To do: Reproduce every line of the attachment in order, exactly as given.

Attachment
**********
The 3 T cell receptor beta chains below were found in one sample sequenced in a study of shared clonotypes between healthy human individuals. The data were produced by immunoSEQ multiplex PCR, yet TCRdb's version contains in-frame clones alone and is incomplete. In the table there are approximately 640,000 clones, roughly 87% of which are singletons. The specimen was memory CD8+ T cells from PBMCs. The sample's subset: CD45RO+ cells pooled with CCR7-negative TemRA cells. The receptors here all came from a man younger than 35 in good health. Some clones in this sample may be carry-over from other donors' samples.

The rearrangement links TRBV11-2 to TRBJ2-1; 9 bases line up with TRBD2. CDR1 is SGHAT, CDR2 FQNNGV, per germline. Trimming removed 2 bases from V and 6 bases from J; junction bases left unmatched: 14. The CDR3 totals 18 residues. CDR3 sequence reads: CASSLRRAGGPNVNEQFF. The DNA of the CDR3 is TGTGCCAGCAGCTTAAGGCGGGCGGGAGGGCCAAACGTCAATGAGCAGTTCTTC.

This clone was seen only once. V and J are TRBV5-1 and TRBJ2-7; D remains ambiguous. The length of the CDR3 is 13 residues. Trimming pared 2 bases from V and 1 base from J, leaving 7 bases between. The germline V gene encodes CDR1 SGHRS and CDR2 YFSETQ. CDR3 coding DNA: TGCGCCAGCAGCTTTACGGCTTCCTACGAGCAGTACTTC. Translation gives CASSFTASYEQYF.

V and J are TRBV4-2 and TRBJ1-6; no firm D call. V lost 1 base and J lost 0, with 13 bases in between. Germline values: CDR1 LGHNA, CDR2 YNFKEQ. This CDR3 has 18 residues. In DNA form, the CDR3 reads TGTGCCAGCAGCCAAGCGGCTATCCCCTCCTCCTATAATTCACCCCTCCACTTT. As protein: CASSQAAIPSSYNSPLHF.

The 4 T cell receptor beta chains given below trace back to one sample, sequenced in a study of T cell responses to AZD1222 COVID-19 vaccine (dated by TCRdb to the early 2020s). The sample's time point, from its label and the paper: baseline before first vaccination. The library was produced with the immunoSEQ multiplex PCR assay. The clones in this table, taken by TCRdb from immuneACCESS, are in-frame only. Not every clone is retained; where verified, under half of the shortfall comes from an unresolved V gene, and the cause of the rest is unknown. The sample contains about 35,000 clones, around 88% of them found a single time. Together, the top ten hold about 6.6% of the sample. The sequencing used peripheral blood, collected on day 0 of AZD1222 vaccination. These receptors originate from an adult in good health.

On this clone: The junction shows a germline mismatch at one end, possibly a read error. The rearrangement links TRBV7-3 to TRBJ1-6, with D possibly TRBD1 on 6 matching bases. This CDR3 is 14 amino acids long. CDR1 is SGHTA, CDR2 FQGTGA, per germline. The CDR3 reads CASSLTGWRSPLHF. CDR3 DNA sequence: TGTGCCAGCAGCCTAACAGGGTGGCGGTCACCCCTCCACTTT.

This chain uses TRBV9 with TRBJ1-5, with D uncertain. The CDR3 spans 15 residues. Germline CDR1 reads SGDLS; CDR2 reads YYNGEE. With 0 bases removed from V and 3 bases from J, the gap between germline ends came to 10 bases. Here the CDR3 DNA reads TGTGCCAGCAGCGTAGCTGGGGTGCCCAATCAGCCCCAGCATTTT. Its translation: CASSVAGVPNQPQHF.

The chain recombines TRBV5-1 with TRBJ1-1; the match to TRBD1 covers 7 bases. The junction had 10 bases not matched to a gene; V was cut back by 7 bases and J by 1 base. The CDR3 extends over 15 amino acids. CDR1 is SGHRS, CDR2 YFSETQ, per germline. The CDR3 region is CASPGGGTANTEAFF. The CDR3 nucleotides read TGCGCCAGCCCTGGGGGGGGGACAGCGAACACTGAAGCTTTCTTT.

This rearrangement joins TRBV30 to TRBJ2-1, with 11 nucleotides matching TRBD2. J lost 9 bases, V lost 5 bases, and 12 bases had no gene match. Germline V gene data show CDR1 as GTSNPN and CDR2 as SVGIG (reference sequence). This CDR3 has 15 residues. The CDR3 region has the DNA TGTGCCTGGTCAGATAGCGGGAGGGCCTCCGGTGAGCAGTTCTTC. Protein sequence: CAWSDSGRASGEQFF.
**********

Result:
The 3 T cell receptor beta chains below were found in one sample sequenced in a study of shared clonotypes between healthy human individuals. The data were produced by immunoSEQ multiplex PCR, yet TCRdb's version contains in-frame clones alone and is incomplete. In the table there are approximately 640,000 clones, roughly 87% of which are singletons. The specimen was memory CD8+ T cells from PBMCs. The sample's subset: CD45RO+ cells pooled with CCR7-negative TemRA cells. The receptors here all came from a man younger than 35 in good health. Some clones in this sample may be carry-over from other donors' samples.

The rearrangement links TRBV11-2 to TRBJ2-1; 9 bases line up with TRBD2. CDR1 is SGHAT, CDR2 FQNNGV, per germline. Trimming removed 2 bases from V and 6 bases from J; junction bases left unmatched: 14. The CDR3 totals 18 residues. CDR3 sequence reads: CASSLRRAGGPNVNEQFF. The DNA of the CDR3 is TGTGCCAGCAGCTTAAGGCGGGCGGGAGGGCCAAACGTCAATGAGCAGTTCTTC.

This clone was seen only once. V and J are TRBV5-1 and TRBJ2-7; D remains ambiguous. The length of the CDR3 is 13 residues. Trimming pared 2 bases from V and 1 base from J, leaving 7 bases between. The germline V gene encodes CDR1 SGHRS and CDR2 YFSETQ. CDR3 coding DNA: TGCGCCAGCAGCTTTACGGCTTCCTACGAGCAGTACTTC. Translation gives CASSFTASYEQYF.

V and J are TRBV4-2 and TRBJ1-6; no firm D call. V lost 1 base and J lost 0, with 13 bases in between. Germline values: CDR1 LGHNA, CDR2 YNFKEQ. This CDR3 has 18 residues. In DNA form, the CDR3 reads TGTGCCAGCAGCCAAGCGGCTATCCCCTCCTCCTATAATTCACCCCTCCACTTT. As protein: CASSQAAIPSSYNSPLHF.

The 4 T cell receptor beta chains given below trace back to one sample, sequenced in a study of T cell responses to AZD1222 COVID-19 vaccine (dated by TCRdb to the early 2020s). The sample's time point, from its label and the paper: baseline before first vaccination. The library was produced with the immunoSEQ multiplex PCR assay. The clones in this table, taken by TCRdb from immuneACCESS, are in-frame only. Not every clone is retained; where verified, under half of the shortfall comes from an unresolved V gene, and the cause of the rest is unknown. The sample contains about 35,000 clones, around 88% of them found a single time. Together, the top ten hold about 6.6% of the sample. The sequencing used peripheral blood, collected on day 0 of AZD1222 vaccination. These receptors originate from an adult in good health.

On this clone: The junction shows a germline mismatch at one end, possibly a read error. The rearrangement links TRBV7-3 to TRBJ1-6, with D possibly TRBD1 on 6 matching bases. This CDR3 is 14 amino acids long. CDR1 is SGHTA, CDR2 FQGTGA, per germline. The CDR3 reads CASSLTGWRSPLHF. CDR3 DNA sequence: TGTGCCAGCAGCCTAACAGGGTGGCGGTCACCCCTCCACTTT.

This chain uses TRBV9 with TRBJ1-5, with D uncertain. The CDR3 spans 15 residues. Germline CDR1 reads SGDLS; CDR2 reads YYNGEE. With 0 bases removed from V and 3 bases from J, the gap between germline ends came to 10 bases. Here the CDR3 DNA reads TGTGCCAGCAGCGTAGCTGGGGTGCCCAATCAGCCCCAGCATTTT. Its translation: CASSVAGVPNQPQHF.

The chain recombines TRBV5-1 with TRBJ1-1; the match to TRBD1 covers 7 bases. The junction had 10 bases not matched to a gene; V was cut back by 7 bases and J by 1 base. The CDR3 extends over 15 amino acids. CDR1 is SGHRS, CDR2 YFSETQ, per germline. The CDR3 region is CASPGGGTANTEAFF. The CDR3 nucleotides read TGCGCCAGCCCTGGGGGGGGGACAGCGAACACTGAAGCTTTCTTT.

This rearrangement joins TRBV30 to TRBJ2-1, with 11 nucleotides matching TRBD2. J lost 9 bases, V lost 5 bases, and 12 bases had no gene match. Germline V gene data show CDR1 as GTSNPN and CDR2 as SVGIG (reference sequence). This CDR3 has 15 residues. The CDR3 region has the DNA TGTGCCTGGTCAGATAGCGGGAGGGCCTCCGGTGAGCAGTTCTTC. Protein sequence: CAWSDSGRASGEQFF.